The term ‘inclusivity’ has resonated far and wide in recent years, with dance companies deeming themselves inclusive by providing inclusive or ‘integrated’ practice in their work, with particular examples regarding gender or the integration of able-bodied and disabled-bodied dancers. The increase of inclusivity is indeed commendable, but arguably the use of the term highlights how long our arts practices have previously excluded this. Are able bodies and disabled bodies not all performers? If I am too small to ride on a rollercoaster, it is disabling me from getting on, but I am still classed the same as another human being who is tall enough – the difference is trivial. Whilst the use of the term inclusive appears to echo equality, it draws attention to the fact that there is a conscious effort to make this happen rather than observing it happen naturally, which I believe emphasises the segregation. In my eyes, all dancers are dancers, if they’ve got one leg, short hair or brown eyes, and the segregation that occurs is the result of many years of aesthetic context.

A number of dance companies have developed inclusive practice to a great extent, for example CandoCo Dance Company ( recently celebrated their 20th birthday, demonstrating two decades of hard work in this particular area of the sector. The company is renowned for working with performers regardless of the perceived ‘dance body type’ that has surrounded the majority of the arts for years. The company is made up of 7 dancers with the vast majority of performers turned away, as their funding simply does not enable them to hire more dancers.  Aside from this, it could be argued that their practice of employing a small number of dancers is still inclusive, treating every performer in the same way regardless of age, gender or ability.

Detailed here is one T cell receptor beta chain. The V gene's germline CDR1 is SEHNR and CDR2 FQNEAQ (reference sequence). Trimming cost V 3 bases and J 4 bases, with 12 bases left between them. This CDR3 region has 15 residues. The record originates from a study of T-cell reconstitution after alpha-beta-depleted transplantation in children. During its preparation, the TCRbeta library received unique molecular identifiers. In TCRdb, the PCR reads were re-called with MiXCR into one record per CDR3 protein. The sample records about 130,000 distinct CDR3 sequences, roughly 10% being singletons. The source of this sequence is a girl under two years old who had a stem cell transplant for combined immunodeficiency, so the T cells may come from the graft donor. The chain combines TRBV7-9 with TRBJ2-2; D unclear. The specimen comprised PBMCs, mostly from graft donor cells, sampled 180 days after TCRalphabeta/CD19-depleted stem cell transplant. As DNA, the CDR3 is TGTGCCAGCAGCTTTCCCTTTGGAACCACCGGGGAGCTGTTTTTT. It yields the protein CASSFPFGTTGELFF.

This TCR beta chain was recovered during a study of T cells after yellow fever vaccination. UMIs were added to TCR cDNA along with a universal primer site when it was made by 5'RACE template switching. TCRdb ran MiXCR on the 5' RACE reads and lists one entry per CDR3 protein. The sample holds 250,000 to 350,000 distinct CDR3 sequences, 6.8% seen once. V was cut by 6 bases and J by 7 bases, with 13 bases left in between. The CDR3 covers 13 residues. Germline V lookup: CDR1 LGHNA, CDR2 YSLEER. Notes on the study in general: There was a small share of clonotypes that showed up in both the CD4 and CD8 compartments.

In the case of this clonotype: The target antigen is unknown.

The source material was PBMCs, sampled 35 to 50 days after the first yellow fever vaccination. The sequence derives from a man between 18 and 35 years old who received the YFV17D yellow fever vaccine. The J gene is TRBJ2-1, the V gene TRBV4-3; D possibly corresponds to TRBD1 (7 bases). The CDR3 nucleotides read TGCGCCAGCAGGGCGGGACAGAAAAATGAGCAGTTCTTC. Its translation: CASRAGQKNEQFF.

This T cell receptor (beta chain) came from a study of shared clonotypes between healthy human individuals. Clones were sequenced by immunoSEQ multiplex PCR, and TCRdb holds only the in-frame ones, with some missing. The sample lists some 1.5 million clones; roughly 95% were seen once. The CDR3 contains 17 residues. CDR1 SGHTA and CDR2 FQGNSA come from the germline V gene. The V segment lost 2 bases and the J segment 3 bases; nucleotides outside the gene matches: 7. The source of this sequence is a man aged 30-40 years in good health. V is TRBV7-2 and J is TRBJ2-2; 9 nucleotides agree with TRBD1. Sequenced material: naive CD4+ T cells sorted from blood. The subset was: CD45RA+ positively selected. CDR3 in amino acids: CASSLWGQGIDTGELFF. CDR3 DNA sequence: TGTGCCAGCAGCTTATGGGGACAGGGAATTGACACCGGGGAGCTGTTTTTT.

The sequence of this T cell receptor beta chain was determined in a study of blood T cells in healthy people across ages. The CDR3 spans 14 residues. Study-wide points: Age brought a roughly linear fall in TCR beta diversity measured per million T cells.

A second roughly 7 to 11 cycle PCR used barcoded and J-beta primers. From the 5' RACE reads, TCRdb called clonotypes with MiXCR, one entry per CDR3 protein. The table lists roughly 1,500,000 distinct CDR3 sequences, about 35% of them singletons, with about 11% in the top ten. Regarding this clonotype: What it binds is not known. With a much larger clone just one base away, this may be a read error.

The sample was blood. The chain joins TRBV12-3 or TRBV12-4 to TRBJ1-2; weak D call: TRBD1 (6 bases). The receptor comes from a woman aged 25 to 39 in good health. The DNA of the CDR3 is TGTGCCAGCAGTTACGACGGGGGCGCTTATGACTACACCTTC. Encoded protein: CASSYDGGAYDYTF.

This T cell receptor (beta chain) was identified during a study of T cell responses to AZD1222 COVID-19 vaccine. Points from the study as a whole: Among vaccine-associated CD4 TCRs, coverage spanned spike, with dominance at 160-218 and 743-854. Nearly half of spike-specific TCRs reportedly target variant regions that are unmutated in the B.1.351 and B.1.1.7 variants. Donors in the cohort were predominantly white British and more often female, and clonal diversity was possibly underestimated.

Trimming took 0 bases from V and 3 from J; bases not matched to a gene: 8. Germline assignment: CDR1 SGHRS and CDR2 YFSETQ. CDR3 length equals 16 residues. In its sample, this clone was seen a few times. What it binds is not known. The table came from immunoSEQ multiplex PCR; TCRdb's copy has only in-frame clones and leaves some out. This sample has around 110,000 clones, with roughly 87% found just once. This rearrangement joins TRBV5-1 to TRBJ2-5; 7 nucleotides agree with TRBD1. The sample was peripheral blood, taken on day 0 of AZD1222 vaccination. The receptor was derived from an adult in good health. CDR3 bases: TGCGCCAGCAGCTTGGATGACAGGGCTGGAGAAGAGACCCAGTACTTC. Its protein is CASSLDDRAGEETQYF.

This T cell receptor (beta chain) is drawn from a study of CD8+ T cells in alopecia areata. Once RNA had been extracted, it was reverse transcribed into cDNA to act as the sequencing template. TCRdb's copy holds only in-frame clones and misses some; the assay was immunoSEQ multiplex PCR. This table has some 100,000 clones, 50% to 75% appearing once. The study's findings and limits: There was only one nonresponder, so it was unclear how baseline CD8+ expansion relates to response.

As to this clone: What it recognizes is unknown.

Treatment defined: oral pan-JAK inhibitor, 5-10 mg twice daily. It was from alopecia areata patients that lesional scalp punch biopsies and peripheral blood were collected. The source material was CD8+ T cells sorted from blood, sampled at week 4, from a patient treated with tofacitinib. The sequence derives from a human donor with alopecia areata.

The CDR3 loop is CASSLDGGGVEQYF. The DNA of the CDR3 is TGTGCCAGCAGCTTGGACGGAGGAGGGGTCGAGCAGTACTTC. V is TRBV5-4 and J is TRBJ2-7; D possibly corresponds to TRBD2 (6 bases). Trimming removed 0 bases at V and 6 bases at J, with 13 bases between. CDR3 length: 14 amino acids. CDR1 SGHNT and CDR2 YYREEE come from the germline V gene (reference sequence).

Recently companies have had to restrict numbers and monitor skill base even more closely than before; with so many cuts to arts budgets, payments simply cannot be as widely spread and such a venture of total inclusion cannot be supported, despite the fact the Arts Council prioritises diversity over conventional arts. While CandoCo and StopGAP cannot afford to hire more dancers, they do not limit their practice and continue to work with over 12,000 other people per year, for example through their youth dance company and other projects. StopGAP Dance Company ( is another example, recruiting only 5 full-time dancers but actively involved in external activities including workshops, education residencies, talks and more.

The work of dance organisations in inclusive practice must be celebrated, to keep the sector of dance alive in all areas it currently embodies. However I feel to label the practice as inclusive is problematic, as I believe organisations should practice inclusivity anyway by working with participants, rather than labelling them with socially constructed terms and restricting work to certain dancers. Undoubtedly, some dancers may be disadvantaged in terms of, for example, an energetic dance piece including older dancers, yet the work should still be available to them in some shape or form, for example through the opportunities offered by Sadler’s Wells’ Company of Elders ( To deny dancers their passion for dance, whoever they are, should not be the practice endorsed by any dance company. In restricting dancers, we are restricting the arts in an already limited environment.